Cheney Free Press -

By JOHN McCALLUM
Managing Editor 

Former Fisher Building receives preservation award

 

April 12, 2018

File photo Contractors and the developer of the School House Lofts student apartments took special care in restoring the 280 windows and nearly 3,500 glass window panes in the buildling that once served as Cheney's high school.

Historic Preservation Commission administrative assistant Sue Beeman told commission members at its bi-monthly meeting April 5 that any letter that starts with "Congratulations!" is a good letter.

The city received such a communication from state's top historic preservation officer, Dr. Allyson Brooks, on March 21 notifying it that the Department of Archaeology and Historic Preservation had named School House Lofts, LLC as a recipient of the Valerie Sivinski Award for Outstanding Rehabilitation. The commission gave its "enthusiastic support" for the award nomination to the Eastern Washington University student apartments on Fourth Street at its February meeting.

School House Lofts, which opened this past August/September, was formerly known as the Fisher Building - beginning life in 1931 as Cheney High School and was subsequently the district's junior high and then administration building. The building was sold in 2016 to the Eastmark Capital Group from Seattle, who renovated the structure into student housing while also retaining as much of its historical character as possible.

Prior to its sale, the commission unanimously approved including the Fisher Building on Cheney's historic registry, helping the soon-to-be new owners attempts to secure historic preservation tax credits as well as inclusion on state and national registries.

Beeman said Eastmark "didn't take short cuts" when it came to following requirements to maintain the historical nature of the building. In some cases, such as with half of the original gym floor that was removed, the existing materials were then reused or repurposed somewhere else in the building.

In a letter supporting the nomination, Authentic Restoration Services owner Brian Westmoreland wrote that his Spokane firm was hired in spring 2017 to restore the building's exterior windows. Of the approximately 280 windows, ARS prepared, repaired and painted approximately 276, with the rest lost due to requirements of the project.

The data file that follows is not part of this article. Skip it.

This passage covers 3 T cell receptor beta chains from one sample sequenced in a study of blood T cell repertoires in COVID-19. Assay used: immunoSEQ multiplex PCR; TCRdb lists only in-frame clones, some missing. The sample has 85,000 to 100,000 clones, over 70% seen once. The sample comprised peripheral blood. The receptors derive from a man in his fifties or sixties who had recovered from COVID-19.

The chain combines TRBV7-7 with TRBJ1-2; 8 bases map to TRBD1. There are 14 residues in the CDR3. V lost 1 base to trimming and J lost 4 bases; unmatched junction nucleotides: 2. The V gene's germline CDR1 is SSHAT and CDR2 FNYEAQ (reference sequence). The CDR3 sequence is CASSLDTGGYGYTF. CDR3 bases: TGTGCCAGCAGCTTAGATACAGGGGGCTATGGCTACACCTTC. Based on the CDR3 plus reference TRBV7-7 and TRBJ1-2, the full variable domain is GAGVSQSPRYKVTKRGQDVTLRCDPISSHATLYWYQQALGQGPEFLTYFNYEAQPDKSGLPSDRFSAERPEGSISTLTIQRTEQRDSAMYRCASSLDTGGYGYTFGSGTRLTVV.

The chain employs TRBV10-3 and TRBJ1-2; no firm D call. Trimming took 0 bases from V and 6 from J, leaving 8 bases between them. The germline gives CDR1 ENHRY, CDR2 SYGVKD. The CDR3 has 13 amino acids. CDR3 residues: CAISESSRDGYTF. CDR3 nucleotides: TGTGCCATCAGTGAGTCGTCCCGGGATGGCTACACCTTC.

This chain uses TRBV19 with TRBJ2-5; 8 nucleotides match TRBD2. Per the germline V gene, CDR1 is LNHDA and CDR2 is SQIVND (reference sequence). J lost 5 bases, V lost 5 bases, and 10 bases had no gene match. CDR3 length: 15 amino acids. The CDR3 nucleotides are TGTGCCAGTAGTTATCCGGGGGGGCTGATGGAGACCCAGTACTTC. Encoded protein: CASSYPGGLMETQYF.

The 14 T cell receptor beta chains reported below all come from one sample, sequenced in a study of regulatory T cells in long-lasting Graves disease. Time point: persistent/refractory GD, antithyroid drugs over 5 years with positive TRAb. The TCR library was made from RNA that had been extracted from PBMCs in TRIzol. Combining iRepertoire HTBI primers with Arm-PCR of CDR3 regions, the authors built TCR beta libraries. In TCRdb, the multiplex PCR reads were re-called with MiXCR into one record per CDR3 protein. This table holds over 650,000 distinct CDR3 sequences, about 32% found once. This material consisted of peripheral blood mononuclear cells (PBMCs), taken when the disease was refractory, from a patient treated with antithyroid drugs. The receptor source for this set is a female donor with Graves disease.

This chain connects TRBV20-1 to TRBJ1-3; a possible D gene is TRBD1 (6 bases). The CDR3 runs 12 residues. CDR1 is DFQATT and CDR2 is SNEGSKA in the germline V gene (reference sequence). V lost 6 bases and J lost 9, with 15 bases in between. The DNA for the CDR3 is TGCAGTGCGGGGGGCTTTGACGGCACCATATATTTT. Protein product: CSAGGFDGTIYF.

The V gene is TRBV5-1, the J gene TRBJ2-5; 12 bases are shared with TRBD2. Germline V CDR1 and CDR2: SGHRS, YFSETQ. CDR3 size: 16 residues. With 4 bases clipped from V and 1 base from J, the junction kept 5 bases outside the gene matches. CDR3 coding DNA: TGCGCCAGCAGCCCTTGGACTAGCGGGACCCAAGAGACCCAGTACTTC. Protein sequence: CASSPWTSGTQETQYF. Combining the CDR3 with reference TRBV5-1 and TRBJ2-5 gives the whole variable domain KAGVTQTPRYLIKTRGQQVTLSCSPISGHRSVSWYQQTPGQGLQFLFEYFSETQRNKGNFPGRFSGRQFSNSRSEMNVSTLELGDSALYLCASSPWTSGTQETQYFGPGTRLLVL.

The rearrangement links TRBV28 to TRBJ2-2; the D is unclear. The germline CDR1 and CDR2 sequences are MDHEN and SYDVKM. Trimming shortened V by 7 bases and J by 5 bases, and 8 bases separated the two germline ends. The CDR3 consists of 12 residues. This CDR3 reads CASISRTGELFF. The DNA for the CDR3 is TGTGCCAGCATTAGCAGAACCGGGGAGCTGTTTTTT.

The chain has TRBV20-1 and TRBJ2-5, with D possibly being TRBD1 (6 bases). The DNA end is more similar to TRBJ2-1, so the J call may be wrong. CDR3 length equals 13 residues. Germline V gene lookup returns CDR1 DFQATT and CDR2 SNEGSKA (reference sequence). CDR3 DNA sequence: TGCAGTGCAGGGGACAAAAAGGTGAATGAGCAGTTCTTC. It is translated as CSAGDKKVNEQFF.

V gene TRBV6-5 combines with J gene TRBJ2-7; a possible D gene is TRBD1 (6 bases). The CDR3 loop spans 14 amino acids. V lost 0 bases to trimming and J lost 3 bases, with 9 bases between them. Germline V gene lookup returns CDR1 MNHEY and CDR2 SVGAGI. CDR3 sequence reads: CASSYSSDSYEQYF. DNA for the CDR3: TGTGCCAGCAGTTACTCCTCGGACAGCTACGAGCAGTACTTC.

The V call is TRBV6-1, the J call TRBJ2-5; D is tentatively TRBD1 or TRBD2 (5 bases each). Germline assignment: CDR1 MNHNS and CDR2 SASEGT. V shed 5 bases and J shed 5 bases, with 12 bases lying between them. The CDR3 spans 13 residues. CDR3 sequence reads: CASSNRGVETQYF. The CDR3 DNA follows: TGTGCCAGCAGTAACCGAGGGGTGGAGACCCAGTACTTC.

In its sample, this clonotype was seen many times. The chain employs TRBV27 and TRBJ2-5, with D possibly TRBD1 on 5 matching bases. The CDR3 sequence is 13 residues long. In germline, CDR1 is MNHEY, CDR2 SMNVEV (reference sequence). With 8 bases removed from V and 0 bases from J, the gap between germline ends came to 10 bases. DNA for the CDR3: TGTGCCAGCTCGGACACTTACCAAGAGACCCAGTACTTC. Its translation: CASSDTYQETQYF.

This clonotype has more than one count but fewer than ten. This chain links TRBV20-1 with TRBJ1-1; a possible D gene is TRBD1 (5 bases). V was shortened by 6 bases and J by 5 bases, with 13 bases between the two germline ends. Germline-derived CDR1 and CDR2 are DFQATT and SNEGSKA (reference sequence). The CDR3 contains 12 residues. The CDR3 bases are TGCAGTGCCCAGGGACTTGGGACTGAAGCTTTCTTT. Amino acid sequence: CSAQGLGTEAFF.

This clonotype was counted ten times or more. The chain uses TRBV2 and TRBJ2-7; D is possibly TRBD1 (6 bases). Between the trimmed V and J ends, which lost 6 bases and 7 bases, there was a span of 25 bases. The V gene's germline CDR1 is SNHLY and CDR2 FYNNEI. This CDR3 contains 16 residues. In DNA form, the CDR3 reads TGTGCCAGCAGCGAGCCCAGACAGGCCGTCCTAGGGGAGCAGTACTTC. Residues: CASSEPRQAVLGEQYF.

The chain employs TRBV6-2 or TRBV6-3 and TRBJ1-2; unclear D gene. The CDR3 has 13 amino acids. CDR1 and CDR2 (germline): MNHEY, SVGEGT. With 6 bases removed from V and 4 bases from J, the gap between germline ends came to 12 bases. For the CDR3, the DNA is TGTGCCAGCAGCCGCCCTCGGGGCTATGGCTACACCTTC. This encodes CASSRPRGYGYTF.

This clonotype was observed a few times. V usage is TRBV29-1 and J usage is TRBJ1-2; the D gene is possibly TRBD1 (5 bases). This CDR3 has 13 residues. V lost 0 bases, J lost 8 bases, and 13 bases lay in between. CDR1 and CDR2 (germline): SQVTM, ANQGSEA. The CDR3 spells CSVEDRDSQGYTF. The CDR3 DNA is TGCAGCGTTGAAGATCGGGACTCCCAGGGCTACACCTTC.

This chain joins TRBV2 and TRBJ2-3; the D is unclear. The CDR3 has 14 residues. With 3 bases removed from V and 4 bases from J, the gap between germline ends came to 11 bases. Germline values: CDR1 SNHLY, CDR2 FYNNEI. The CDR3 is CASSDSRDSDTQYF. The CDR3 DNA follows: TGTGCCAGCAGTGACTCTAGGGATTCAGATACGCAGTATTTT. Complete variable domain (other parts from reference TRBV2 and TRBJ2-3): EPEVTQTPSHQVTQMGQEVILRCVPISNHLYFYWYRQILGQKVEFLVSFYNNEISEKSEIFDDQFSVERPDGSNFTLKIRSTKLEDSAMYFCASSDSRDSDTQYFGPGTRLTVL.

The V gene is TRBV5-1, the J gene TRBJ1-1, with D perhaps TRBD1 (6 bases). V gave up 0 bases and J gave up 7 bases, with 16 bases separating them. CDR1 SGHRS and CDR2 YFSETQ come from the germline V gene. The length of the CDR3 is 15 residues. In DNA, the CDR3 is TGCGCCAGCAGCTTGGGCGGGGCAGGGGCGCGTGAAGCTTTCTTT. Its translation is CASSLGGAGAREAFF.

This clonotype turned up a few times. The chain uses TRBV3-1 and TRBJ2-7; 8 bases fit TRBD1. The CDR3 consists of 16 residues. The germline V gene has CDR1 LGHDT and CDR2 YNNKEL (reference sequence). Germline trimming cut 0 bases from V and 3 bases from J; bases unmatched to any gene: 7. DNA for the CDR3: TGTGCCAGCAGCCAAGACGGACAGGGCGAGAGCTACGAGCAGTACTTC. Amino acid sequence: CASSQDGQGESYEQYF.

Of the nearly 3,500 panes of glass - over 25,000 square feet - repainted, Westmoreland said "only fully missing or broken sections were replaced with color-matched, single-pane glass." The steel supporting sections were also repaired, some with new hardware, but done so in order that the original elements exist and function like new.

"This was a big job, a major commitment of the owner, but essential to maintain the historical integrity," Westmoreland wrote.

In the award letter, Brooks noted the award would be presented at a special ceremony on May 15 in Olympia at the Pritchard Building on the Capitol Campus. The building itself was the former state library and was listed on the National Historic Registry in 2015.

"It gives me great satisfaction to honor your outstanding work and dedication to protect our state's irreplaceable cultural resources," Brooks wrote. "I look forward to honoring you on May 15."

Beeman encouraged as many members of the commission as possible to find a way to travel to Olympia for the ceremony. She also said the city hoped to have some representation there as well.

"This is a big deal," Beeman said. "This is statewide recognition."

The project has also been nominated for the Richard H. Driehaus Foundation National Preservation Awards.

John McCallum can be reached at jmac@cheneyfreepress.com.

 

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